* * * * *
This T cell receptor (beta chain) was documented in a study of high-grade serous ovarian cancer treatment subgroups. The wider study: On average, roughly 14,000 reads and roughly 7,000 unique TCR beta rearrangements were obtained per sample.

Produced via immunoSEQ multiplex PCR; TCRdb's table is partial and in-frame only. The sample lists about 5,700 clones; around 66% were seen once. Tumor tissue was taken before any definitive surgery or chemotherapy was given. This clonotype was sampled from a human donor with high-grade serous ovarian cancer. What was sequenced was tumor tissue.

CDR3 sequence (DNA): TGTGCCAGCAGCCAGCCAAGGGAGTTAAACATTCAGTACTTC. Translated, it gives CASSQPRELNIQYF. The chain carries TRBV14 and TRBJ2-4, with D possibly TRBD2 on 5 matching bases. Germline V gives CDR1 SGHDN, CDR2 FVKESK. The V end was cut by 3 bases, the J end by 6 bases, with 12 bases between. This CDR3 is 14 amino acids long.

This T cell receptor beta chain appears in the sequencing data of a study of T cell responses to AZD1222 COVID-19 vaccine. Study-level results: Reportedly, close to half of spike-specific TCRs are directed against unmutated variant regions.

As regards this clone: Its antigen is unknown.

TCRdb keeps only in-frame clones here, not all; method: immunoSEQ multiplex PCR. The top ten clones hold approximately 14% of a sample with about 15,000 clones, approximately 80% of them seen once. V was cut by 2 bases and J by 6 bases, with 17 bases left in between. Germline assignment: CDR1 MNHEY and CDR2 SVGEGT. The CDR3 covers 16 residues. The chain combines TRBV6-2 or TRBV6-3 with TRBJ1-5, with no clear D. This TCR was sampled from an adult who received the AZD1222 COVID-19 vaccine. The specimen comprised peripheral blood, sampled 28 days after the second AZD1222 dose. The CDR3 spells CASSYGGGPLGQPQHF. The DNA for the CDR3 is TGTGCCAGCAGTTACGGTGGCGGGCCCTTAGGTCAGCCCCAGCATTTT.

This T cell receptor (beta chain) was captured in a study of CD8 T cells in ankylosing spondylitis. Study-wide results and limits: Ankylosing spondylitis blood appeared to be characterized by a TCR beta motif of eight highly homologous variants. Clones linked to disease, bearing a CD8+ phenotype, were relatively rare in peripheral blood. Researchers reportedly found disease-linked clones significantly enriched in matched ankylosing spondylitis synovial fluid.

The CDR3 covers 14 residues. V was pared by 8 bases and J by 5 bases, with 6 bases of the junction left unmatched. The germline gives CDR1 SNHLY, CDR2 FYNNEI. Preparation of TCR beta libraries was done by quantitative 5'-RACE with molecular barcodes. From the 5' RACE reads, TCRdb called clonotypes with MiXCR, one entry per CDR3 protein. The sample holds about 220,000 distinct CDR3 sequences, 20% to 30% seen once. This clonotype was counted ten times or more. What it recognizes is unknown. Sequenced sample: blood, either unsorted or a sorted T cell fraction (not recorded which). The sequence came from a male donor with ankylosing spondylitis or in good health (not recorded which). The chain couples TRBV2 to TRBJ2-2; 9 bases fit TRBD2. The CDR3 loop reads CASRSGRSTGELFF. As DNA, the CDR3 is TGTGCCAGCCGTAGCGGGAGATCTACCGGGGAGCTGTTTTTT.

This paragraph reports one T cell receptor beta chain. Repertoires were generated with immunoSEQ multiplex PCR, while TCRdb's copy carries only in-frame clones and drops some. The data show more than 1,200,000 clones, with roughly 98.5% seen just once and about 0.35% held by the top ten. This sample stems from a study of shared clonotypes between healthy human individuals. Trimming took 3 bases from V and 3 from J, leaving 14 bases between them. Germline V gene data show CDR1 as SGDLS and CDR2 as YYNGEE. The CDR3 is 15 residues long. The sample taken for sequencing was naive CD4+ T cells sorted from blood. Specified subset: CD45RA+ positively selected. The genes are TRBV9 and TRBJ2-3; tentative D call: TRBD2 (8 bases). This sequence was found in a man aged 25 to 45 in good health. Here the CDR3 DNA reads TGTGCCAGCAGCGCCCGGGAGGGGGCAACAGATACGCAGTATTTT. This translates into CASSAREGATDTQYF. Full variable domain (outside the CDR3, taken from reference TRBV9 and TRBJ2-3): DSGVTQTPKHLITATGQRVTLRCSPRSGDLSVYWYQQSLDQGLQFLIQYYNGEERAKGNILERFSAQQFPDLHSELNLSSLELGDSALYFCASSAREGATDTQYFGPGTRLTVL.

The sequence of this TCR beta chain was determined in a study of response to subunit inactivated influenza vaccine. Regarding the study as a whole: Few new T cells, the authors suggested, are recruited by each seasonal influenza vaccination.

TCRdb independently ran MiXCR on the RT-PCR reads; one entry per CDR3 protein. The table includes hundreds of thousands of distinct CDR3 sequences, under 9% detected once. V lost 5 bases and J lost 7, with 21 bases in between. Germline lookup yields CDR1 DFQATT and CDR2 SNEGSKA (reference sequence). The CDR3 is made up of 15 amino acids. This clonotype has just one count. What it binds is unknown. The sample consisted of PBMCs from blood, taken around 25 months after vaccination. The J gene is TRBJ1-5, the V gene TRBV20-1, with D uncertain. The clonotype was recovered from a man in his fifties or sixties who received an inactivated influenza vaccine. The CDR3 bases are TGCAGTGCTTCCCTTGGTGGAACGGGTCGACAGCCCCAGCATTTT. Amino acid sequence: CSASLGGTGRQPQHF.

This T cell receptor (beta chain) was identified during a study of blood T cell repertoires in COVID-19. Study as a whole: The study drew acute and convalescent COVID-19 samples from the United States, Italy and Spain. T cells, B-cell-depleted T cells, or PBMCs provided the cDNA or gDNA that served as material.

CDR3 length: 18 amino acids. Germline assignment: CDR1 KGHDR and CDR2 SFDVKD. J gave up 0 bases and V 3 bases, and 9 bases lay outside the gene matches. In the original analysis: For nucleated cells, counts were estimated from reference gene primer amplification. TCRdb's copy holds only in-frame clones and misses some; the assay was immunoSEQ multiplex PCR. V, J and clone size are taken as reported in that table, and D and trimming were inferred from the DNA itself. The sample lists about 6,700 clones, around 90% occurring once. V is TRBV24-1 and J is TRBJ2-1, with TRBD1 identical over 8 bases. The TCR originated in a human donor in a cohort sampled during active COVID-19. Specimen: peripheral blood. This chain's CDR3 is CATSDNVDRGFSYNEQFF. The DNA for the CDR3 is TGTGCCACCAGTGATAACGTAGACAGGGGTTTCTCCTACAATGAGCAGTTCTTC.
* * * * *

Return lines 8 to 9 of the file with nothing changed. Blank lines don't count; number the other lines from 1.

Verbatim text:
The CDR3 covers 14 residues. V was pared by 8 bases and J by 5 bases, with 6 bases of the junction left unmatched. The germline gives CDR1 SNHLY, CDR2 FYNNEI. Preparation of TCR beta libraries was done by quantitative 5'-RACE with molecular barcodes. From the 5' RACE reads, TCRdb called clonotypes with MiXCR, one entry per CDR3 protein. The sample holds about 220,000 distinct CDR3 sequences, 20% to 30% seen once. This clonotype was counted ten times or more. What it recognizes is unknown. Sequenced sample: blood, either unsorted or a sorted T cell fraction (not recorded which). The sequence came from a male donor with ankylosing spondylitis or in good health (not recorded which). The chain couples TRBV2 to TRBJ2-2; 9 bases fit TRBD2. The CDR3 loop reads CASRSGRSTGELFF. As DNA, the CDR3 is TGTGCCAGCCGTAGCGGGAGATCTACCGGGGAGCTGTTTTTT.

This paragraph reports one T cell receptor beta chain. Repertoires were generated with immunoSEQ multiplex PCR, while TCRdb's copy carries only in-frame clones and drops some. The data show more than 1,200,000 clones, with roughly 98.5% seen just once and about 0.35% held by the top ten. This sample stems from a study of shared clonotypes between healthy human individuals. Trimming took 3 bases from V and 3 from J, leaving 14 bases between them. Germline V gene data show CDR1 as SGDLS and CDR2 as YYNGEE. The CDR3 is 15 residues long. The sample taken for sequencing was naive CD4+ T cells sorted from blood. Specified subset: CD45RA+ positively selected. The genes are TRBV9 and TRBJ2-3; tentative D call: TRBD2 (8 bases). This sequence was found in a man aged 25 to 45 in good health. Here the CDR3 DNA reads TGTGCCAGCAGCGCCCGGGAGGGGGCAACAGATACGCAGTATTTT. This translates into CASSAREGATDTQYF. Full variable domain (outside the CDR3, taken from reference TRBV9 and TRBJ2-3): DSGVTQTPKHLITATGQRVTLRCSPRSGDLSVYWYQQSLDQGLQFLIQYYNGEERAKGNILERFSAQQFPDLHSELNLSSLELGDSALYFCASSAREGATDTQYFGPGTRLTVL.